Hamilton: An American Musical is arguably and by all measures the most popular theater piece of the last one hundred years.
The musical has moved beyond Broadway and entered the coveted sphere of popular culture, a rare feat for theater these days. This includes a performance on the 2016 Grammy Awards and a Rolling Stone cover story.
All elements of this show function together at the height of their forms to create a singular artistic vision. This includes, but is not limited to: the depth of the lyrics, the pitch-perfect pacing, the spare stage that seamlessly functions as multiple settings, and the choreography that tells the story in a way that the only movement can communicate.
And then there is the sociological power of having people of color taking back a piece of our country’s narrative, a history that has previously belonged exclusively to the white majority.
The fact that there are children (dubbed #Hamilkids in the currency of the internet) who are growing up seeing a portrait of George Washington as a statuesque black man makes this an art piece that impacts beyond the four walls of the theater it inhabits. Suffice it to say, the fervor is well deserved.
“There is the sociological power of having people of color taking back a piece of our country’s narrative.”
It should be noted that Hamilton: An American Musical has the record for the most lyrics ever in a Broadway musical, totaling more than 20,000 words, which equates to about 144 words per minute. Given the depth and breadth of the musical, there is so much material and so much to parse.
I will leave the historical evaluations and theater criticisms to others and will focus on one small slice of this American masterpiece: the psychological narrative of Hamilton’s alternating emotional state.
As his friend-turned-adversary, Aaron Burr asks in “Non-Stop”, backed by his signature island rhythms, “Why do you write like you’re running out of time?”
Here is a man, Alexander Hamilton, who writes so prolifically that he outpaces his contemporaries in creating the Federalist Papers. Of the Federalist Paper’s three writers and their collective 85 essays, Hamilton is credited with authoring 51 of them. It’s no doubt that Hamilton routinely stayed up through the night to work. Having so much of Hamilton’s writing to work with, lyricist Lin Manuel Miranda was forced to have his musicalized portrayal of the Founding Father rap. Rap is, simply put, a more efficient form of song and therefore the only way to fit in even a small portion of Hamilton’s words.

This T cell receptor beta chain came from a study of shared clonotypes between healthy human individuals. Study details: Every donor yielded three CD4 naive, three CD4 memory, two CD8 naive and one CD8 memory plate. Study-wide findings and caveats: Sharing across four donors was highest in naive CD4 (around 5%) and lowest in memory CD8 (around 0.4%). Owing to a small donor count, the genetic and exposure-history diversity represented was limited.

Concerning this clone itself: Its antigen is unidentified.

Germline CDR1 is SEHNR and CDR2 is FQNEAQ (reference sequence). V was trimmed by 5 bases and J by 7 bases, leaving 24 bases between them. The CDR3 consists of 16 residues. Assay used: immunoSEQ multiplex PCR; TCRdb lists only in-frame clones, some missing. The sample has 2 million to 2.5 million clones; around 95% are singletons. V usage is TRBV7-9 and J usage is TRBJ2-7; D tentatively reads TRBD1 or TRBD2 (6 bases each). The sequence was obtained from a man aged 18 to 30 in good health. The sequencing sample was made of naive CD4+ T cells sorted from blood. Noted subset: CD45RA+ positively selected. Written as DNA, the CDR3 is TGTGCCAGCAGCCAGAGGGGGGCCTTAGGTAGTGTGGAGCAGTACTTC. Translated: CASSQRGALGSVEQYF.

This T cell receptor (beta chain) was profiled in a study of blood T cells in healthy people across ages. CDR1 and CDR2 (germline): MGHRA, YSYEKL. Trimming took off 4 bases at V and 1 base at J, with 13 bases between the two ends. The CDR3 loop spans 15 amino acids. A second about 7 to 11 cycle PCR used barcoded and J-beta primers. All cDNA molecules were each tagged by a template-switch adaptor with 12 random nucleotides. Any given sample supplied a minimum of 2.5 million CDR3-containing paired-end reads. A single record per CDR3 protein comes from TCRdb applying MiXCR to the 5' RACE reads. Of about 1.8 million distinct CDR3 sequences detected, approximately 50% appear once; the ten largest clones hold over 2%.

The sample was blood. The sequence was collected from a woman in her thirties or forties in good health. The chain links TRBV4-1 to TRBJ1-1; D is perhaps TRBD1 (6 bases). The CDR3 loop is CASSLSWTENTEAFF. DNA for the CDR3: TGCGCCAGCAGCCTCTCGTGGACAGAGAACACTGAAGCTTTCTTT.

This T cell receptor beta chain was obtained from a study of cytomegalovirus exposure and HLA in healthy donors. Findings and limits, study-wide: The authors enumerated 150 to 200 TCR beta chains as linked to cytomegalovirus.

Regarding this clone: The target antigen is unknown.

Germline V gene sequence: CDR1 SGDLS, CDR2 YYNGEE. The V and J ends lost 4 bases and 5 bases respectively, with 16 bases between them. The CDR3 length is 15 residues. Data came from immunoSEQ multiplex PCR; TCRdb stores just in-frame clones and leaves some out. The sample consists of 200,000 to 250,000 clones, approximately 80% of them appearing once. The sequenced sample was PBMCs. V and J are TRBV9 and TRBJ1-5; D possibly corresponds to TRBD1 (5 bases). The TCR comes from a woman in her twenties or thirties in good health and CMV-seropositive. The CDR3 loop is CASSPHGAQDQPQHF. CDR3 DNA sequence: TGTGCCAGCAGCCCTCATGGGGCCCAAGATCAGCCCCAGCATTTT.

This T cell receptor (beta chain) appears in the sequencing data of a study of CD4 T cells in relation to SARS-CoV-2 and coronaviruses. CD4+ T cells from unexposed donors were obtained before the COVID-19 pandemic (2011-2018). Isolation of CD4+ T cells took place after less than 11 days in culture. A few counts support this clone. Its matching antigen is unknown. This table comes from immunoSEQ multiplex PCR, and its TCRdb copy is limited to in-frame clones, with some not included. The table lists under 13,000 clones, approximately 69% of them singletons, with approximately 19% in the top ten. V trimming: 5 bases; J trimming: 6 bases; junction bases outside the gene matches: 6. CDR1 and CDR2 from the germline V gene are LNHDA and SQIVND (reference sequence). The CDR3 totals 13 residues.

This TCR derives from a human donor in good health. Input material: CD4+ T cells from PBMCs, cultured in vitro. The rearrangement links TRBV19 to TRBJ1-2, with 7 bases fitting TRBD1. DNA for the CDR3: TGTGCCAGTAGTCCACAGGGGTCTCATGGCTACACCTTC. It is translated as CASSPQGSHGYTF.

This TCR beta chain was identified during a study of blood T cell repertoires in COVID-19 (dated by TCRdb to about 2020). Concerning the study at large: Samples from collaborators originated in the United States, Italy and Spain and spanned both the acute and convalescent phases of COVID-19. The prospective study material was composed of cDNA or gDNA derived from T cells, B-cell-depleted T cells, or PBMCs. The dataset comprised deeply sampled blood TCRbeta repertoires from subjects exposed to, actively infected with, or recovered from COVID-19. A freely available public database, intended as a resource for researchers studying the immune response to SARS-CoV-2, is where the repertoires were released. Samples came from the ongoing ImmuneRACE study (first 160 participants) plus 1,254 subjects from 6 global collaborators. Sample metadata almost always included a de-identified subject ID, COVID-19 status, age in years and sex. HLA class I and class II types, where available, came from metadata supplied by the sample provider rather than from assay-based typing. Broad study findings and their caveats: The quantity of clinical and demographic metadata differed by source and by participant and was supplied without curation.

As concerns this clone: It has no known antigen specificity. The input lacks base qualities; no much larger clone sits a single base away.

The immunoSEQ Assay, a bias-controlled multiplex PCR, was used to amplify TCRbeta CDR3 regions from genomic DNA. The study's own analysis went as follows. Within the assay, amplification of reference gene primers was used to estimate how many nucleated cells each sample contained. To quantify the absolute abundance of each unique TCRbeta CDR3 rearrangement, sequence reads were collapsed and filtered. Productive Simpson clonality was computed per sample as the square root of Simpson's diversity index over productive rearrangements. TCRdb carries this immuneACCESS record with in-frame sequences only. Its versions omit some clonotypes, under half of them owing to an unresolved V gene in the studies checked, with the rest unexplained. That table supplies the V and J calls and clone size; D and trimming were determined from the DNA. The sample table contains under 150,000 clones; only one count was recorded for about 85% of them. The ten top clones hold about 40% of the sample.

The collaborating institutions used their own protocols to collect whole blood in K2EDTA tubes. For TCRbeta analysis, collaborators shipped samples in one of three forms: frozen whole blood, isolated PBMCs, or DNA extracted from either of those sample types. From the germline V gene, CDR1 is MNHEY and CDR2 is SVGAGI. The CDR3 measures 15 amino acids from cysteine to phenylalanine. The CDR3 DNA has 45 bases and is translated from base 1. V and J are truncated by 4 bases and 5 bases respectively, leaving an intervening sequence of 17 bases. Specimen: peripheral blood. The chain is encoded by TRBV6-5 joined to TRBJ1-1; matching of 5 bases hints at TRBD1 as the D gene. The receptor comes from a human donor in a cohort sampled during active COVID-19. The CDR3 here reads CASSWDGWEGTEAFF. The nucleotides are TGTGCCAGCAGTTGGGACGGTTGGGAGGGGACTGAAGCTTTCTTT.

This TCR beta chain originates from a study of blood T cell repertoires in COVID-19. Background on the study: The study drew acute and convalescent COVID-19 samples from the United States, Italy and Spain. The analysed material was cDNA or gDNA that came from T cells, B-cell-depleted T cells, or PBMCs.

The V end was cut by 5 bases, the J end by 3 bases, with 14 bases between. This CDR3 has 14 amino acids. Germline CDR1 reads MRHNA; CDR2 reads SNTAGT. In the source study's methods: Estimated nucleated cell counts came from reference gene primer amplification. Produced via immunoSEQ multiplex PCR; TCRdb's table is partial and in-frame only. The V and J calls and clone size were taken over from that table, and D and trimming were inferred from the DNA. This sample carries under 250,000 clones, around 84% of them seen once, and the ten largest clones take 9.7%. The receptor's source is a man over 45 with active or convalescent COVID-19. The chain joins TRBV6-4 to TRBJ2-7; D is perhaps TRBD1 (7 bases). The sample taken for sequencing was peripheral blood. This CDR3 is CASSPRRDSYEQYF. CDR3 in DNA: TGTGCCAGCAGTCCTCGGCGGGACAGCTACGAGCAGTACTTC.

Alexander Hamilton had the first known lap desk fashioned for him so that he could continue to work throughout a boat or carriage journey while his peers were content to travel in repose. This seminal man even managed to have an affair while creating so many of the documents that laid the foundation for our country—without ever faltering in his productivity.
As psychologists, we identify the symptoms of mania to include grandiose beliefs, increased sexual activity, racing thoughts, increased energy, and decreased need for sleep. Sounds a lot like our man, Hamilton.
He also suffered from documented periods of depression.
Granted, life was hard. As a child, he lost his mother lying next to him in their shared sick bed. As a father, he lost his beloved son Philip at the age of 19 to a duel.
However, in Ron Chernow’s biography, Alexander Hamilton, there is a delineation between his feelings of despair and his grief, a depressive state that extends beyond his losses. Chernow describes a man prone to depths of mood and “prey to depression.”
In Hamilton, we see an individual who was driven by manic energy and then encased by darkness.
Today, this is what mental health professionals categorize as Type I Bipolar Disorder, classified by manic episodes followed by periods of depression.
Although I am hesitant to make any definitive statements about the diagnosis of a historical figure, viewing Hamilton through this lens may be a helpful framework for understanding why, and how, he wrote like he was running out of time.
“In Hamilton, we see an individual who was driven by manic energy and then encased by darkness.”
Hamilton, like millions of people living with Bipolar Disorder contemporarily, lived a productive and full life. If you or someone you love is struggling with symptoms of mania or depression, please check out the National Alliance on Mental Illness for support and resources.